I think this was the original intent that got lost in the writing.

Anyone know the answer to this, or able to show me where this has been definitively settled?

Liberty's Edge

kageseishin wrote:
Can anyone give me some feedback on this please? :(

Shameless thread necro here, but I can't find anywhere that this question has been definitively addressed.

Personally, I'd be inclined to go with "C".

I also think the Versatile Performance ability should be rewritten so that all that is replaced is the Perform skills ranks and ability used to modify the skill. Every feat/trait/ability that modifies the original skill should be added to the total bonus. The point is to reduce the skill point burden of a bard so they are more flexible in spending skill points, after all they are supposed to be a jack of all trades. It just seems really silly to have an ability like VP and then nullify feat investment to make it convoluted.

I think this was the original intent that got lost in the writing.

Liberty's Edge

Sennje wrote:
The close weapon is the fighters weapon group. Why it doesn't include daggers is probably because they wanted the dagger in light blades. You could go with a punch dagger cestus.

The point here is to have a weapon that is easy to conceal and synergizes with the Unchained Rogue's Finesse Training ability. Basically, an assassin. The build hinges on the ability to use specialized daggers for assassination. The weapons of the Close Weapon Group just don't fit the bill for what I want to do.

Also, Daggers can be used in a grapple which is the primary reason for taking the brawler levels.

Essentially, a martial artist/spy/assassin type.

Liberty's Edge

Blake's Tiger wrote:
Ultimate Intrigue. Warlock is a spellcasting (magical bolt shooting) archetype of the Vigilante class.

Gotcha, thanks :)

Liberty's Edge

More specifically, for the purposes of the Brawler ability, Close Weapon Mastery, what is a close weapon?

I ask because I am building a character to specialize in close quarters fighting with a Dagger and Unarmed Strikes and am confused that Dagger is not included on the Close Weapon Group for Fighters. In almost every fighting style I've studied, the dagger/knife is used as the most common close quarters weapon available.

What considerations were made in forming the list? Weight? Close quarters viability? Fiat?

Liberty's Edge

The Fool wrote:

I'm pretty sure that I'm not the only one that wants to build a Mystic Bolt focused Warlock now that the class has been made official but I am stuck on how to make the whole thing viable. It is great that the ability is unlimited but I feel that it is almost always better to cast a spell as things are now, and I was hoping to have more utility based spells backed up by a really powerful arsenal of mystic bolts.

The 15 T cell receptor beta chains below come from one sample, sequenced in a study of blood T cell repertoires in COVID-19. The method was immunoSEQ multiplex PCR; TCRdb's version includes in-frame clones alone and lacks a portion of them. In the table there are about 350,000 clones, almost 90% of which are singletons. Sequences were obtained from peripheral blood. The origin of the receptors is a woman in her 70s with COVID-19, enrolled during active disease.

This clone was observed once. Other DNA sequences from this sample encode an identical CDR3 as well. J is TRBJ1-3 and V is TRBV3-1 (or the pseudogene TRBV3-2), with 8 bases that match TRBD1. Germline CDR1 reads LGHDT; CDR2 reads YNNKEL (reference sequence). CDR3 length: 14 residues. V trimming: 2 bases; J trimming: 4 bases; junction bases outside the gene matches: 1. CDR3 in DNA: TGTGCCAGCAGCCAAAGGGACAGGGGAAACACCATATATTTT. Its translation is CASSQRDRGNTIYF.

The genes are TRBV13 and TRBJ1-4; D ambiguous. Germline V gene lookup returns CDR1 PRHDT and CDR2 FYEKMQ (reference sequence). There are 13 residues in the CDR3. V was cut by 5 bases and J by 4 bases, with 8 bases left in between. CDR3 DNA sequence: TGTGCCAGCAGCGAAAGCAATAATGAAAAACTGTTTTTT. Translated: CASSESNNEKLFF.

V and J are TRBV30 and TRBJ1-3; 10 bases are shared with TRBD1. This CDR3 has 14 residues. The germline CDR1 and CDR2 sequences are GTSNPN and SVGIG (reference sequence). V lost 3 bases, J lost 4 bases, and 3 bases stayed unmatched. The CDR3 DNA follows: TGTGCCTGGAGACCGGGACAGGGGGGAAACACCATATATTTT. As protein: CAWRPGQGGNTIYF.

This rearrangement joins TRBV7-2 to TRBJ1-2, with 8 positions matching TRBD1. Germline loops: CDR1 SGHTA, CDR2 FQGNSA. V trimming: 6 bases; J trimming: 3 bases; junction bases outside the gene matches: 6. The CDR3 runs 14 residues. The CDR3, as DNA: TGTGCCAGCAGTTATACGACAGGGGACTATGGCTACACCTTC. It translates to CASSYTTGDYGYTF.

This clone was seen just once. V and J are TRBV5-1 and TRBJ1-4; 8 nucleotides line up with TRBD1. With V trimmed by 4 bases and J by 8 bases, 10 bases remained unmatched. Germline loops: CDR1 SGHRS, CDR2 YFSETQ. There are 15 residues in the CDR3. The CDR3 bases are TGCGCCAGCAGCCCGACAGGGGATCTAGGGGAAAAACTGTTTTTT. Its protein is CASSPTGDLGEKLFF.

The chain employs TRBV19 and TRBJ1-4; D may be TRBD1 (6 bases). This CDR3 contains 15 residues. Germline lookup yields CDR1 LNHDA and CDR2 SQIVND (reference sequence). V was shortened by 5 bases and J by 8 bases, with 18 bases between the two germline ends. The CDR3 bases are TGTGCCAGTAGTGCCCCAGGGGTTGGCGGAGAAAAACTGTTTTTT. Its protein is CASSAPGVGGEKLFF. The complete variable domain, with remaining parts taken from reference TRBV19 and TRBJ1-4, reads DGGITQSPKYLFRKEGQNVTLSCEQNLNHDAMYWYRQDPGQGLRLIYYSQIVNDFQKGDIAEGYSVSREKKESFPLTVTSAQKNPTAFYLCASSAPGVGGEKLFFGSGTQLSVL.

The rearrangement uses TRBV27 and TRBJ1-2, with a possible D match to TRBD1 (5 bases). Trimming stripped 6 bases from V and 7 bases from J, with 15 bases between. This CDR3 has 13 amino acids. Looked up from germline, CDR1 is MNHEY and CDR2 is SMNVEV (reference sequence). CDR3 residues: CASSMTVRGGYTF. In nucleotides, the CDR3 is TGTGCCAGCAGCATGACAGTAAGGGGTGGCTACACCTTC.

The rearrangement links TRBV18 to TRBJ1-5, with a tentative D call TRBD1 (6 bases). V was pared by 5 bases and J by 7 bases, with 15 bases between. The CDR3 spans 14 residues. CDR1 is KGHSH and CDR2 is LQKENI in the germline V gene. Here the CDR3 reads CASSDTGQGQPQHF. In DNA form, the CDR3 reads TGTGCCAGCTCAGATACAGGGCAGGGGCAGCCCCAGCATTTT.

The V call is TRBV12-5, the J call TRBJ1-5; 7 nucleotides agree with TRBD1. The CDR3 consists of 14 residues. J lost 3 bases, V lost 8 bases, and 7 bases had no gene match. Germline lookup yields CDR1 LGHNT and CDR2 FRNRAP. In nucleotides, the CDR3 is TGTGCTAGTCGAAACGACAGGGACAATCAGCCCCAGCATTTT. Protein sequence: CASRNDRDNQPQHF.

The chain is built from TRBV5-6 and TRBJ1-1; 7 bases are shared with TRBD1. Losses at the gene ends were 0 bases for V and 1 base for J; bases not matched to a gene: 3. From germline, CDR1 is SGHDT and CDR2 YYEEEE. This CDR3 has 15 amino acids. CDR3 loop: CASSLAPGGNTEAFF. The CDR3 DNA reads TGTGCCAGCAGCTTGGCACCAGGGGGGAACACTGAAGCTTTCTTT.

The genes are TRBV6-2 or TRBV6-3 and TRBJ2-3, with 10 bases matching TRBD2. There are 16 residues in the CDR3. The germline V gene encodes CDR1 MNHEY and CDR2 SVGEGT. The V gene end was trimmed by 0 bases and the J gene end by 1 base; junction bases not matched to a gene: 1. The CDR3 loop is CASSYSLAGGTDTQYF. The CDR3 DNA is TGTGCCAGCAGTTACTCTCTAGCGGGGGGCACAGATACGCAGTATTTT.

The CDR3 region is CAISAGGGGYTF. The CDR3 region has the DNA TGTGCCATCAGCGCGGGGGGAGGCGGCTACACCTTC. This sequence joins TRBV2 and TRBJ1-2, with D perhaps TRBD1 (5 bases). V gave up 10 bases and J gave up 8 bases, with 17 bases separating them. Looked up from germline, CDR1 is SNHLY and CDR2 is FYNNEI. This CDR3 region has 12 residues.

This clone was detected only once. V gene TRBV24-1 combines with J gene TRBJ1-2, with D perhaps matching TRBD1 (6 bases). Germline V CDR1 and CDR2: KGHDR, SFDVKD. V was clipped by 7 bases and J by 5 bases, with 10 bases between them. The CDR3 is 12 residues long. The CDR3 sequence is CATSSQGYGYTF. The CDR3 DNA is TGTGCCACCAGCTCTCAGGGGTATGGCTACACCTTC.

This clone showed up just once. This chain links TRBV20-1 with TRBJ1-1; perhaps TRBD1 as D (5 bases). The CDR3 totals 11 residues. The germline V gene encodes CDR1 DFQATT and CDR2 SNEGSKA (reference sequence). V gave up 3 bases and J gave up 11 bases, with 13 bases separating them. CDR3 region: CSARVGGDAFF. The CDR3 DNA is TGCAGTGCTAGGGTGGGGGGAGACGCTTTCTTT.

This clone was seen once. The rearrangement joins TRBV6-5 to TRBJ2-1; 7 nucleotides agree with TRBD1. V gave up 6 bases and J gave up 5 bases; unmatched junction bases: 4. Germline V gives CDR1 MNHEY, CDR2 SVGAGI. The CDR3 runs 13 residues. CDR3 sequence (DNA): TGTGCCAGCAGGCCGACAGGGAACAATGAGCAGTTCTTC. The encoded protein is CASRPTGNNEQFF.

This leads me to a question: What applies to these bolts? This passage is a pretty good explanation:

Ultimate Intrigue page 60 wrote:
Abilities that affect all weapon attacks the Warlock makes, such as the arcane striker Warlock talent, function with Mystic Bolts
I can't think of many feats or spells that applies directly to the ALL weapon attacks one could make in a round. I guess that maybe the Startoss Style might work since the blasts are technically light weapons that you throw, but when it comes to magical items and spells I'm drawing a blank. Anyone else got any ideas?

Slightly off topic, but where is this Warlock class that exists in an official capacity for Pathfinder? I haven't been keeping up with all the new stuff, so what have I missed?

Liberty's Edge

2ndGenerationCleric wrote:

While I kinda see where you're coming from, that only works of you want a star wars feel. What if you'd rather go star trek. Or stargate. Or firefly with some magic. Star wars comes with a feel to it that isn't right for every campaign. Heck, even for most campaigns. So instead, they made their own world with its own field.

Besides, off your logic: pathfinder? Why not just d&d?

That's great for those folks. I'm not at all knocking Starfinder at all, it does look interesting, however I have a very limited budget for RPG's and I only want to invest in 2-3 systems maximum. I've chosen Pathfinder (WotC ruined any chance of me ever returning to them as a customer), Star Wars, and Battletch/Mechwarrior. Basically, Swords and Sorcery, Sci-Fi with magic, and Sci-Fi of a different bent. There are other great games out there, and I do play them with friends, but I won't invest in them.

Liberty's Edge

If I wanted to play a science fiction setting with magic, I'm going to play Star Wars. I much prefer the Knights of the Old Republic era where the Republic, Jedi, Sith, and Mandalorians all clashed for supremacy of the galaxy. Fantasy Flight Games has made, what I believe to be, a great system that captures the cinematic feel of the setting.


Liberty's Edge

CampinCarl9127 wrote:

I stand corrected. That is quite a unique feature.

However, I'm still right that you technically have to roll since you aren't allowed to take 10. Even if you have absolutely zero failure chance :P

If a skill roll would result in automatic success, why waste time with forcing a roll? Hand waive it and move on. It's not like there are margins of success and failure here...

Liberty's Edge